Saturday, August 26, 2006

Neuroradiologist, Mystery Writer, Researcher and Dad: Jeffrey Scott Anderson Explains How He Does it All

  Posted by PicasaOn your website you are wearing black and holding a skull. Is this an homage to Hamlet?
Wow – you’re good. Nobody else has even remotely commented on that. I thought it would be fun to have a few literary allusions on the web photo, sort of symbolic for what I’m trying to merge: a good story that incorporates serious themes with depth. I’m the first to admit my prose is not by any stretch literary, but the issues I try to bring up are what I see as this generation’s intellectual battleground. There’s one or two more allusions in the text scribbled on the scanner.

You are committed to “writing science thrillers without sacrificing plausibility.” I take it you’ve read some thrillers that did make this sacrifice?
I think almost all of them do. When it comes down to it, people want a good story, and authors have learned that most readers just want enough realistic details to suspend disbelief and give the air of modern science as context for the story. I’m trying to be a little more compulsive about scientific details because it makes for a more engaging intellectual challenge to come up with a solid premise.

All the same, I make a lot of mistakes. These things are incredibly multidisciplinary, and nobody has the training to follow story wherever it weaves and speak with authority about all the scientific angles. My Dutch is so rusty that a few Dutch readers were embarrassed how out of date Eva’s Dutch slang was. Readers catch your mistakes. In Sleeper Cell, there were a few errors in terms of firearms selection, a helicopter that flew outside of its range, stuff like that. In Second Genesis, for starters, I use the colloquial “monkey” to refer to “apes.” I’m still waiting for mistakes to come rolling in. And the project I’m working on now has a lot of quantum physics in it. I’m afraid I’m going to butcher that, despite my best efforts. But I’m giving it my best shot.

It is gratifying that a lot of the positive feedback from both books has come from university professors and people with a solid background in the subject I discussed. I got notes from a number of Homeland Security experts on Sleeper Cell, including some currently working in biodefense at the Pentagon, that word on the street at the Pentagon was that it was a pretty good idea. The inventor of one of the drugs I mention in Sleeper Cell picked up immediately on why I chose it, and sent a nice email. People who work in molecular biology are thrilled to see somebody talking about DNA microchips and transcription factor biology in a sensible way – it makes it hard for them to immerse themselves in the story when there are obvious impossibilities.

In your first book, Sleeper Cell, you invite readers to “Enter a world beyond anthrax, beyond Ebola, where mankind's greatest plague is engineered to outwit the world's greatest scientists.” This does not sound like a laugh a minute. Do you get depressed writing your own novels?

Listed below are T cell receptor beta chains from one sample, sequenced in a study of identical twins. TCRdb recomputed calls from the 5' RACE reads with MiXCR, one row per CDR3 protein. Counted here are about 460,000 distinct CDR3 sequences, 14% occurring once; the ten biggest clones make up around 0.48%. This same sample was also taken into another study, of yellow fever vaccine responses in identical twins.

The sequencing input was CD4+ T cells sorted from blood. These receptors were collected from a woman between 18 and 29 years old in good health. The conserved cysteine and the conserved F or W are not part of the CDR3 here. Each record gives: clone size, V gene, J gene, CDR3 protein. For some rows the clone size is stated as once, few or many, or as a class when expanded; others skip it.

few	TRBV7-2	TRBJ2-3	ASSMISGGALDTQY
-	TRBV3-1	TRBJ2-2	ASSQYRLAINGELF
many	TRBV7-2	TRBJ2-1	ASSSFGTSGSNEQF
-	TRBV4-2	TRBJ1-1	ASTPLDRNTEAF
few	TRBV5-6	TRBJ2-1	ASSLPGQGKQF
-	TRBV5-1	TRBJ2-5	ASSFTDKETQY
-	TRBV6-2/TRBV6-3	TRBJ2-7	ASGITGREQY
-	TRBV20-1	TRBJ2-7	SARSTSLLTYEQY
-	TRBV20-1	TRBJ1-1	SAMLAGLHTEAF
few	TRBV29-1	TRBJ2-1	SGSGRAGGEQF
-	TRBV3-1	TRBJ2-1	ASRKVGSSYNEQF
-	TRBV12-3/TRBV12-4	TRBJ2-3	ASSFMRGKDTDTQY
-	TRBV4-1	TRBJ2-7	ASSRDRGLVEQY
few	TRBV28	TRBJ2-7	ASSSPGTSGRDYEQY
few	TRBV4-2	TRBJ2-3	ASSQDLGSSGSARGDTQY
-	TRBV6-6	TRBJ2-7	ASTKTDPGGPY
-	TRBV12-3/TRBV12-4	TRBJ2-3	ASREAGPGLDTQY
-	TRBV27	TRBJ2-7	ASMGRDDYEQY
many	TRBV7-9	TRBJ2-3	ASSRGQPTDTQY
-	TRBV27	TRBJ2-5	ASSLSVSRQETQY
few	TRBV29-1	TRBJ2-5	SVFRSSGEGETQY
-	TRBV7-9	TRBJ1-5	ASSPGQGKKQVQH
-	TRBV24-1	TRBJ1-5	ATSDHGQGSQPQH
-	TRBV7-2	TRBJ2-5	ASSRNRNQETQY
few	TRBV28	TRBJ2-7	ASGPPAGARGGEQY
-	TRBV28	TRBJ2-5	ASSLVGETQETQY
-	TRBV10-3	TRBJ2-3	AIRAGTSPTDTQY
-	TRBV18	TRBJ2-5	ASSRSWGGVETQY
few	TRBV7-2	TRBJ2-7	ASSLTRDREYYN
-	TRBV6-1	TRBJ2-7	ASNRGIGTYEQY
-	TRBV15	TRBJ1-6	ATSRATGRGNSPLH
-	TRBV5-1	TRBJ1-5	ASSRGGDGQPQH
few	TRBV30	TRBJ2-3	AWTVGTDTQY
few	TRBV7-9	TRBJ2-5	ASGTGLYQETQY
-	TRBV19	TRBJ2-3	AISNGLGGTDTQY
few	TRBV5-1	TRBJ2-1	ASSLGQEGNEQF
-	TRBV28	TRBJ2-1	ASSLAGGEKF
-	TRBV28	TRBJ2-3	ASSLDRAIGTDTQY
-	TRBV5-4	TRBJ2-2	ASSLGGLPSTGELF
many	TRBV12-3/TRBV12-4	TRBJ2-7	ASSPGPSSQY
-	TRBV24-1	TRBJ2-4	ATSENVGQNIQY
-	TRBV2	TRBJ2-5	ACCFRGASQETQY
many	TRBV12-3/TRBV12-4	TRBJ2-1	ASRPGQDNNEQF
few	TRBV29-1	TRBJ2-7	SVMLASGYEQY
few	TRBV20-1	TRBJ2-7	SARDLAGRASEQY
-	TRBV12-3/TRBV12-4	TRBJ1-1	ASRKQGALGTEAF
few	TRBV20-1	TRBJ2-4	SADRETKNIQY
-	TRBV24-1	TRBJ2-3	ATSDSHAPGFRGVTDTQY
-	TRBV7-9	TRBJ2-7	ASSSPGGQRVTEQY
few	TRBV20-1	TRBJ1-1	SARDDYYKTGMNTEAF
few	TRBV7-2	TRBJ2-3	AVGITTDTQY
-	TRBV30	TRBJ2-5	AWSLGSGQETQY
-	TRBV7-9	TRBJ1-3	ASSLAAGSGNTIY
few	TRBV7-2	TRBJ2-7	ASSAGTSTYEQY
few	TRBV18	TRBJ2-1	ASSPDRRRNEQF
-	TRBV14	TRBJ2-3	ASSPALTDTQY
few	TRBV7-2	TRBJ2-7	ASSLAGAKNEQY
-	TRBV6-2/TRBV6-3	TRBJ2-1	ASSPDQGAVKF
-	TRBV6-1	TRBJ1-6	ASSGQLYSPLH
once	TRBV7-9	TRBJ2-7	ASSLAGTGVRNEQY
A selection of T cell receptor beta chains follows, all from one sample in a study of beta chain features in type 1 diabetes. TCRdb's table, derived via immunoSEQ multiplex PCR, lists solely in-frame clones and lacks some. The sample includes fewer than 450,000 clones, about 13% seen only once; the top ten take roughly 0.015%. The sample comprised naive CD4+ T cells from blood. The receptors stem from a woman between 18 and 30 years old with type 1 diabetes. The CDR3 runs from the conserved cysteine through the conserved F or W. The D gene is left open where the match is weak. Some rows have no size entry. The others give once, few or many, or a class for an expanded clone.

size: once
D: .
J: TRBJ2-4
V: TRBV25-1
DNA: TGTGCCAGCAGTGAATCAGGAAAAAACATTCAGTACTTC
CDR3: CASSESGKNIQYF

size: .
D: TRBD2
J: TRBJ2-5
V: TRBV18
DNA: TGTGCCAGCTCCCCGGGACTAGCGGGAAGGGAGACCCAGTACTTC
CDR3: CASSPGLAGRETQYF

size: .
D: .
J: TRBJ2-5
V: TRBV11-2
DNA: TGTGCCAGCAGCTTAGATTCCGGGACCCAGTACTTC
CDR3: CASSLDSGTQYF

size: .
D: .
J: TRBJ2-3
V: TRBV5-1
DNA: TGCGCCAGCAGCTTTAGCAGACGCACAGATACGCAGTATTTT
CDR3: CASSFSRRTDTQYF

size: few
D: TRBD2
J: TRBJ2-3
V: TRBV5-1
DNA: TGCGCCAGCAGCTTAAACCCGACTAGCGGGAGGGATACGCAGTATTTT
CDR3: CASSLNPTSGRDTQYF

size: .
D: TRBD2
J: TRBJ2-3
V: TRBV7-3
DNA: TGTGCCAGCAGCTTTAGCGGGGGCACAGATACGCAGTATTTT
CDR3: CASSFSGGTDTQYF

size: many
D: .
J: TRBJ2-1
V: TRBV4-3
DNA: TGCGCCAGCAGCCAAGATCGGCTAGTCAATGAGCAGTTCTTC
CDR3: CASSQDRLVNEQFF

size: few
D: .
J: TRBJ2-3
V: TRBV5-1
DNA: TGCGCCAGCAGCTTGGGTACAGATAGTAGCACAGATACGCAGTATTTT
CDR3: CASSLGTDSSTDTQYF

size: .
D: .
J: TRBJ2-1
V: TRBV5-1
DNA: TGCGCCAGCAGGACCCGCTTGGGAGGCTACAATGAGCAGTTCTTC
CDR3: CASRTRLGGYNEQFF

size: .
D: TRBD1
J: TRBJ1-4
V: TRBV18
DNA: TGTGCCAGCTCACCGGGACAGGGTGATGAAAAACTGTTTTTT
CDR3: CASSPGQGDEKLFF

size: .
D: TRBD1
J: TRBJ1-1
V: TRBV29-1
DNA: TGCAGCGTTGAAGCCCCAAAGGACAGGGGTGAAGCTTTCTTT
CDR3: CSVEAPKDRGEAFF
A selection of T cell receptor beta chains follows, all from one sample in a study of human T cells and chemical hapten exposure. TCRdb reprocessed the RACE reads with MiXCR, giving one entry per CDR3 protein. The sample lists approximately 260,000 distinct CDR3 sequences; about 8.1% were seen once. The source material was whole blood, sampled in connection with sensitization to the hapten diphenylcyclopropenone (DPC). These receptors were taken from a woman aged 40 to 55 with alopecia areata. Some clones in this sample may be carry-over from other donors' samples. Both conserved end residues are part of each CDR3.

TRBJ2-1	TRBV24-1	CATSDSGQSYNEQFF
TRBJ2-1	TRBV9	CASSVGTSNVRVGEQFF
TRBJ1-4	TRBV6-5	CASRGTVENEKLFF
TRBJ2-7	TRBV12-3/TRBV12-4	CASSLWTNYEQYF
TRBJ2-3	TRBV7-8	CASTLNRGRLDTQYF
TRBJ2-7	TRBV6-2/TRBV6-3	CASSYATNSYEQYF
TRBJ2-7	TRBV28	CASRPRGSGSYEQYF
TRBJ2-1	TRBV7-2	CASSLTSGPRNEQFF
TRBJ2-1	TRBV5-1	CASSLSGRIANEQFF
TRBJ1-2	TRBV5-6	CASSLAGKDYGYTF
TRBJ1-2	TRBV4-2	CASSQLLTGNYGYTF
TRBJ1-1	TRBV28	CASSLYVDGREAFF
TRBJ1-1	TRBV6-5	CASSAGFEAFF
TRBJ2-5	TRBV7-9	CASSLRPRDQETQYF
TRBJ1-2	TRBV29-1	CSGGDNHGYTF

Never. It’s the best fun you can have. There’s something exhilarating about jumping into a new world with new characters and coming up with a twisted plot full of evil. Most thriller writers love this, and sleep perfectly well at night. A couple years back at BEA in New York, I had some beers with some horror authors, who probably sleep better than just about any other profession. It’s therapeutic to vent your darkest fears on paper. At the last ThrillerFest, there was a sorority group having a convention in the same hotel, and the running joke for the conference was how the thriller authors there could engineer the violent demise of all of the sorority girls.

Before you got your M.D. and P. h. D. at Northwestern, you studied Math and Russian Literature. So do you think Crime and Punishment is the greatest of all mysteries?
I think it’s a fabulous story. As it turns out, the main reason I learned Russian in the first place was to read The Brothers Karamazov in Russian. But I’m not sure about the greatest mystery. It’s a fabulous story, and you have to have a soft spot for something so elegant before the tools were invented for modern mystery and crime stories. It’s sort of like admiring Jules Verne and H.G. Wells for their science thrillers before such a thing really existed.

You started your graduate work in mathematics, where you “proved theorems about strategy spaces of infinite games.” What does that mean?
Game theory is a very cool branch of mathematics that has produced some elegant results in economics, politics, and social anthropology, among other fields. You study simple games like the Prisoner’s Dilemma or the Ultimatum Game, or Domineering. Strategies for these games can be written in equations, and make a framework for a complex branch of mathematics. Some of the games are chaotic, with populations of strategies that can alternate between unpredictability and surprising order. Others are computational, like chess or go.

Whenever mathematicians talk about anything, various types of inifinity come up. What if you played a game an infinite number of times? What if you had an infinite number of players? What if each move of the game spawned a whole new game’s worth of possibilities, and you could play a recursive game. That sort of thing. It gets a little esoteric, but the results are amazingly beautiful.